I spoke with a woman recently, who was angry and frustrated about her situation. At first, I laid out the boundaries of what could and could not be done to assist her. She shot down every option I offered and then proceeded to share her heart. I could have dismissed what she was saying, as it wasn’t pertaining to the purpose of her call. But something inside said to be quiet and listen. For nearly fifteen minutes, I sat silently and actively listened to her concerns.
Instead of pushing through what she was saying to get my tasks accomplished, I acknowledged her hurt. Her heart, her sense of helplessness. I agreed her situation was overwhelming and that there were few options to salvage it. I offered the assistance I could and this time, she was willing to listen.
I offered mercy and she received it. If I had been belligerent in trying to “make” her do things my way we would have both lost. By choosing to offer mercy first, she was able to relax, to learn that I am for her and I care about her situation- even if I cannot repair it.
When people are forcing others to change their ways both sides will lose. When someone is willing to listen, to acknowledge the situation– even if they don’t agree with it, healing and progress can be made.
Think of the woman at the well (John 4) when Jesus talked with her, he didn’t condemn her, he talked and he listened. She realized what He was offering and she received it. Or the woman condemned for adultery (John 8). She was moments away from being stoned by the crowds, but Jesus reminded them that they were not stoned for their sins.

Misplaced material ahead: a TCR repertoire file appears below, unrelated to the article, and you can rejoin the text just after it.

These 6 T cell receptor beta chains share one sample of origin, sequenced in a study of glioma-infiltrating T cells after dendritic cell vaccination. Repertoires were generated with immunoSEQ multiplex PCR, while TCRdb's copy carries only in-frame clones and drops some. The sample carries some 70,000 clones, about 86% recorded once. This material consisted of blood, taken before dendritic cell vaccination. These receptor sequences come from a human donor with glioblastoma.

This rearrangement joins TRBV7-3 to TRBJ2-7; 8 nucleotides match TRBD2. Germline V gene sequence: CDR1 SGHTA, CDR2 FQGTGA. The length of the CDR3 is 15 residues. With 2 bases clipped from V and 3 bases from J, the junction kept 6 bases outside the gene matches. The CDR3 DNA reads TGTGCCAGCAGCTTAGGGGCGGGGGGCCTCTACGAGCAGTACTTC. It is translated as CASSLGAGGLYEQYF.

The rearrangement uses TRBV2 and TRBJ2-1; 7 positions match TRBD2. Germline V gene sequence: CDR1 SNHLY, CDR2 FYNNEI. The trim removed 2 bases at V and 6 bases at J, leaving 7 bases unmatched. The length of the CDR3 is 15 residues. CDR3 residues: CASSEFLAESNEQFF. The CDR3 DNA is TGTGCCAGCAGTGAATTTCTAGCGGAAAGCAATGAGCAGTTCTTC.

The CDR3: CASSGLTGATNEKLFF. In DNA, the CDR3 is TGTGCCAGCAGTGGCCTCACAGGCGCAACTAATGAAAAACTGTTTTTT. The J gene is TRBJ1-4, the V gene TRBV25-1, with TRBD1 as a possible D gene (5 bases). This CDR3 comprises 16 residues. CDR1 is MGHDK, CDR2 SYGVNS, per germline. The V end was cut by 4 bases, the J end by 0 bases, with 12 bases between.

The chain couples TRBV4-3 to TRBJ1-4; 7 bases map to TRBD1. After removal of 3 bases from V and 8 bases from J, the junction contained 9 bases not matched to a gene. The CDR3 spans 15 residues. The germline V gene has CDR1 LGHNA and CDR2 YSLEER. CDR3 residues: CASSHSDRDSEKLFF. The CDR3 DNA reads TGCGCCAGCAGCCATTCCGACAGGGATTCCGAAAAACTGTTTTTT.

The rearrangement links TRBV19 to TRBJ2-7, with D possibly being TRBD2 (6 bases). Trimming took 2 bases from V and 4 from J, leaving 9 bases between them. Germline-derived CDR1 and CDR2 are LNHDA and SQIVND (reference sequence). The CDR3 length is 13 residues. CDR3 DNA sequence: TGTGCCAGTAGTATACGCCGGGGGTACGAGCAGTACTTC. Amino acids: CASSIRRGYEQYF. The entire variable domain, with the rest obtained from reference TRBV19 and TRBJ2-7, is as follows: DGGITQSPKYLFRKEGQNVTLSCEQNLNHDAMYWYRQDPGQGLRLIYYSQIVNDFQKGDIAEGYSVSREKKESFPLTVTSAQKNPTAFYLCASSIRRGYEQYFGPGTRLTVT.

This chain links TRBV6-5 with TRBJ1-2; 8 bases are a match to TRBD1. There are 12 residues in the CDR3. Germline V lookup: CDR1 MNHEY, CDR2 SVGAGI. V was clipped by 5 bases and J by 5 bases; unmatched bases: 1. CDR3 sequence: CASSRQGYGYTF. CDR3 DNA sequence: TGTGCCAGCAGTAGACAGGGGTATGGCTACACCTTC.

When they kept on questioning him, he straightened up and said to them, “Let any one of you who is without sin be the first to throw a stone at her” (John 8:7).
We can chose to be “right” all the time, or we can chose mercy. Being right can lead to being alone, very quickly. Being merciful can lead to more opportunities to discuss things with those who would otherwise close the door permanently.
Dear Ones, as our world continues to change, heartache will increase. The question comes, will we be more willing to point fingers or will we open our hands to those who need to know the Love of Christ- and maybe hear it for the very first time? The choice is yours.